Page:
Alarmed by the explosion, the domestics, – who it has already been mentioned were confined in the cellar; – were rendered so desperate by their fears, that they contrived to break out of their prison, and now hastened to the stables to ascertain the cause of the report. Leaving them to assist the sufferers, whose dreadful groans awakened some feelings of compunction in his iron breast, Guy Fawkes caught the steed, – which had broken its bridle and rushed off, and now stood shivering, shaking, and drenched in moisture near the drawbridge, – and, mounting it, galloped towards the cave.
At its entrance, he was met by Humphrey Chetham and Oldcorne, who eagerly inquired what had happened.
Guy Fawkes briefly explained.
“It is the hand of Heaven manifested by your arm, my son,” observed the priest. “Would that it had stricken the tyrant and apostate prince by whom our church is persecuted! But his turn will speedily arrive.”
“Peace, father!” cried Guy Fawkes, sternly.
“I do not lament the fate of the pursuivant,” observed Humphrey Chetham. “But this is a frightful waste of human life – and in such a cause!”
“It is the cause of Heaven, young sir,” rejoined the priest, angrily.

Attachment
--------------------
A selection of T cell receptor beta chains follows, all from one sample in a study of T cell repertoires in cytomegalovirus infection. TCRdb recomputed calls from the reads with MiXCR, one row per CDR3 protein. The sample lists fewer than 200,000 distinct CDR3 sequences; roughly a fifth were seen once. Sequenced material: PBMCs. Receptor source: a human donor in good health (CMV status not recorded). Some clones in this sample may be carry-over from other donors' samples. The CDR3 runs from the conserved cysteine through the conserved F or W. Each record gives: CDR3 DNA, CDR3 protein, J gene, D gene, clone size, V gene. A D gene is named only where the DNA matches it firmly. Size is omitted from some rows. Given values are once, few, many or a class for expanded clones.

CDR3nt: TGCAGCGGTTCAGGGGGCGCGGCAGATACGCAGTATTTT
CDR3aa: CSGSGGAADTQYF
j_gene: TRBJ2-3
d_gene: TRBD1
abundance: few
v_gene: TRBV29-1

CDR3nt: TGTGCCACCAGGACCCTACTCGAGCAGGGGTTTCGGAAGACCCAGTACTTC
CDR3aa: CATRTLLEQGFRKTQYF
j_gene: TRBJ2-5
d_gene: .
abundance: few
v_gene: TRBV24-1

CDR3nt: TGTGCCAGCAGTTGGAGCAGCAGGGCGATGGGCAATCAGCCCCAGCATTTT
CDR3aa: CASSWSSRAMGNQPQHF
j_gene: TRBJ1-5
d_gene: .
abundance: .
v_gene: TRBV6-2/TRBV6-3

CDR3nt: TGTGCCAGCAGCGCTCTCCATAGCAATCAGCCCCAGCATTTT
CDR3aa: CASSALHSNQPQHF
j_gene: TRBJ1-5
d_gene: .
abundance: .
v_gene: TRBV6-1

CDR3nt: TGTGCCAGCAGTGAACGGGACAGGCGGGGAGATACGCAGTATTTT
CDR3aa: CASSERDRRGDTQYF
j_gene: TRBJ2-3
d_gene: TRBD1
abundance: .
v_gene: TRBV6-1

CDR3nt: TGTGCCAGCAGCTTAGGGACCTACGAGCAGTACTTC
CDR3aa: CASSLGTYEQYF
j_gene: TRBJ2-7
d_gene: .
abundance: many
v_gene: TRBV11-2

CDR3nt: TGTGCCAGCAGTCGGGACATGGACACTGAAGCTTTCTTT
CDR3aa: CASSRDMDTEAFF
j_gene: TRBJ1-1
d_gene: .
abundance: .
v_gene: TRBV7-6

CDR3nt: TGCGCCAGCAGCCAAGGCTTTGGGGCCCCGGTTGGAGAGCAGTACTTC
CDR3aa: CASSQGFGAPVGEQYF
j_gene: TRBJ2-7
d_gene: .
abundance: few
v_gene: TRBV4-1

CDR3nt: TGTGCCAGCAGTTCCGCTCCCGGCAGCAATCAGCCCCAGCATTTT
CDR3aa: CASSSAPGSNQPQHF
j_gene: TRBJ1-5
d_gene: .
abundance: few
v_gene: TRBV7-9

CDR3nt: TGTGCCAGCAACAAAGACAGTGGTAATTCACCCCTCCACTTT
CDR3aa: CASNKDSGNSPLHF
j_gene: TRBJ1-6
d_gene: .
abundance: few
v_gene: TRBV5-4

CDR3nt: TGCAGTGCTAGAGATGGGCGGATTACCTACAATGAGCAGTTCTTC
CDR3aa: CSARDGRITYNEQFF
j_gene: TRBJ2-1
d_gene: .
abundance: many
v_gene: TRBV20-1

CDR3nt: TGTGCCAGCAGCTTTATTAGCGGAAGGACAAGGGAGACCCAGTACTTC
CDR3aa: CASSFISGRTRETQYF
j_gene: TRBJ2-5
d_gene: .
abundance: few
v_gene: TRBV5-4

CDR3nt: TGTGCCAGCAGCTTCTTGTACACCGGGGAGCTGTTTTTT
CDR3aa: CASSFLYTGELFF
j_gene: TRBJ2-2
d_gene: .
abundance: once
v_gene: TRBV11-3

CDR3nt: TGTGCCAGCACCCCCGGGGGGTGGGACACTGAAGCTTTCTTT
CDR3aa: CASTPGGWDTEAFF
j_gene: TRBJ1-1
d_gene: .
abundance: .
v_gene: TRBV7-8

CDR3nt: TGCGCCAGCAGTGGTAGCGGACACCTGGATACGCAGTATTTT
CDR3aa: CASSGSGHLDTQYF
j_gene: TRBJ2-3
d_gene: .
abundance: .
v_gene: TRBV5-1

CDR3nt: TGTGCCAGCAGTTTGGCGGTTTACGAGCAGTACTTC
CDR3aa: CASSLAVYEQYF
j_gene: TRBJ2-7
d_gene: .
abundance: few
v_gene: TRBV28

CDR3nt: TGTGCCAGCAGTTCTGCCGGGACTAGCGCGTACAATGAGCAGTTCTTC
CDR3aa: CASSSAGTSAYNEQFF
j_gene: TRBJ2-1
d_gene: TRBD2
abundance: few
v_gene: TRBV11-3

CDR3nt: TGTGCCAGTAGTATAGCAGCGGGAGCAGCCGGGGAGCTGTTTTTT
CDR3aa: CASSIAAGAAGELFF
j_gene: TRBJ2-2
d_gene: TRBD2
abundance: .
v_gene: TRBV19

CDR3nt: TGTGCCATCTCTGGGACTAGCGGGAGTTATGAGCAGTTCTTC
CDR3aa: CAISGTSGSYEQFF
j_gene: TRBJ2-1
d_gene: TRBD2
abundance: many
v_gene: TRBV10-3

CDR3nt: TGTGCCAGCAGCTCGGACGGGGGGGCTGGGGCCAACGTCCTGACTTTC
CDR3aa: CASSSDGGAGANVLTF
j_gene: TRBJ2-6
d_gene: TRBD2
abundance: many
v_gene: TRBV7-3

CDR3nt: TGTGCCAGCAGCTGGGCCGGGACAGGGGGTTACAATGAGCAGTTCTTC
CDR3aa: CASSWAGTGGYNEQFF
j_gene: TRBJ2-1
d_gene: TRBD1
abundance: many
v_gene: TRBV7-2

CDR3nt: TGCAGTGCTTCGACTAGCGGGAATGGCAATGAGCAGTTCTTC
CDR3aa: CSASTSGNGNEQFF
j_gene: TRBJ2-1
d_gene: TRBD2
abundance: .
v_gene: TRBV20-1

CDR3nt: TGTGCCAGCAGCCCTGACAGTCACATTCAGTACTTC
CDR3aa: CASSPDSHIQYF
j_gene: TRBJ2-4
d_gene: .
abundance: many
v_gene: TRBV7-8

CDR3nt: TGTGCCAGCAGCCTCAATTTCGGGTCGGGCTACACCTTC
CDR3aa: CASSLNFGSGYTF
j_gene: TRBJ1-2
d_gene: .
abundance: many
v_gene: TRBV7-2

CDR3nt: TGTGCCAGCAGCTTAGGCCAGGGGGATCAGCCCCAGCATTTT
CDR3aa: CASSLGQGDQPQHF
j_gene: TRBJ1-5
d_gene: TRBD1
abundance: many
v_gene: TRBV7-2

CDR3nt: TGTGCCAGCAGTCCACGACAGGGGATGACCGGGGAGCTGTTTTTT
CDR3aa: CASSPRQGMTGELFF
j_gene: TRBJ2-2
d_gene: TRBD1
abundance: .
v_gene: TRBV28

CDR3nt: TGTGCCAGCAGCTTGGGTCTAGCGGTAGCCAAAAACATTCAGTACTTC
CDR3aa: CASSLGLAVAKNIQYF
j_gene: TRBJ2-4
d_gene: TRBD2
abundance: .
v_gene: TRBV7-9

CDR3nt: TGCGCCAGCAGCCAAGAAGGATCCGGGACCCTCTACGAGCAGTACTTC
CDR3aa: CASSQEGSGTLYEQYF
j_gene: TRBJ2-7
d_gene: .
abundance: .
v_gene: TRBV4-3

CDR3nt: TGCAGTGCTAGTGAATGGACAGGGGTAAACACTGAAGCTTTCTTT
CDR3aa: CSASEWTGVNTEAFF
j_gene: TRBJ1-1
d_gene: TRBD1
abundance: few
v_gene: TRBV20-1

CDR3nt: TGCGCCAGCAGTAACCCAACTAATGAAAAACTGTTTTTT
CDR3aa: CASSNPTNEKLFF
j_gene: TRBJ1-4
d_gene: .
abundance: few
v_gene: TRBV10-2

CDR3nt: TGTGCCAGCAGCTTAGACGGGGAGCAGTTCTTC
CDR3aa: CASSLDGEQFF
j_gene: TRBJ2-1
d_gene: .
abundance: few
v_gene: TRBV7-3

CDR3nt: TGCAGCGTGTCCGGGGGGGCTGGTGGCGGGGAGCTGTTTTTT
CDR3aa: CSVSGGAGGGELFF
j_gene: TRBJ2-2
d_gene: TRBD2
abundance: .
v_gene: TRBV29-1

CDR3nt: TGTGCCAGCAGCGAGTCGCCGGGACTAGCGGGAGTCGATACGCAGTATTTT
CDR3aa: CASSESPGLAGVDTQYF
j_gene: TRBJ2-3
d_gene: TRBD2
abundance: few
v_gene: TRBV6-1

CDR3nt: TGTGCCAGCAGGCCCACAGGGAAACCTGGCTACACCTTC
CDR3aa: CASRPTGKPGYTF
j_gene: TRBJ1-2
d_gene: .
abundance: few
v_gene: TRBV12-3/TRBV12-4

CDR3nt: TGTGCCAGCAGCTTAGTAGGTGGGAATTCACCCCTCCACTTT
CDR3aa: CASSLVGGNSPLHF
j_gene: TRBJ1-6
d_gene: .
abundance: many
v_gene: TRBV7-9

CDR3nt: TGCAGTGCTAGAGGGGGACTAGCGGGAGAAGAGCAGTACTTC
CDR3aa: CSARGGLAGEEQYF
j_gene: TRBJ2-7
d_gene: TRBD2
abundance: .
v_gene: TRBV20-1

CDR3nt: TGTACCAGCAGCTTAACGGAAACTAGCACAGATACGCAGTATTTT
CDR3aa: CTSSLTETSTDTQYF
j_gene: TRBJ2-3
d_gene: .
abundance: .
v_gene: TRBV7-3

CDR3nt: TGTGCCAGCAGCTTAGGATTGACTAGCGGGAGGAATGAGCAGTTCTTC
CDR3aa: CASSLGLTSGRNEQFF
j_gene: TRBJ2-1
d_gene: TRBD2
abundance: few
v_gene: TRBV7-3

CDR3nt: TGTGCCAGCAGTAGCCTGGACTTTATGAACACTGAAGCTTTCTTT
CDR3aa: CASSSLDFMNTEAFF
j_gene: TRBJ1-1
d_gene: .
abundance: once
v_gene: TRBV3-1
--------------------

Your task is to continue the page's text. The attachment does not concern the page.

“I do not think so,” returned Chetham; “and, but for my devotion to Viviana, I would have no further share in it.”
“You are at liberty to leave us, if you think proper,” retorted the priest, coldly.
“Nay, say not so, father,” interposed Viviana, who had been an unobserved listener to the foregoing discourse. “You owe your life – your liberty, to Mr. Chetham.”
“True, daughter,” replied the priest. “I have been too hasty, and entreat his forgiveness.”
“You have it, reverend sir,” rejoined the young merchant. “And now, Master Heydocke,” he added, turning to the steward, “you may return to the Hall with safety. No one will molest you more, and your presence may be needed.”
“But my young mistress – ” said Heydocke.
“I am setting out for Holywell to join my father,” replied Viviana. “You will receive our instructions from that place.”ñêà÷àòü êíèãó áåñïëàòíî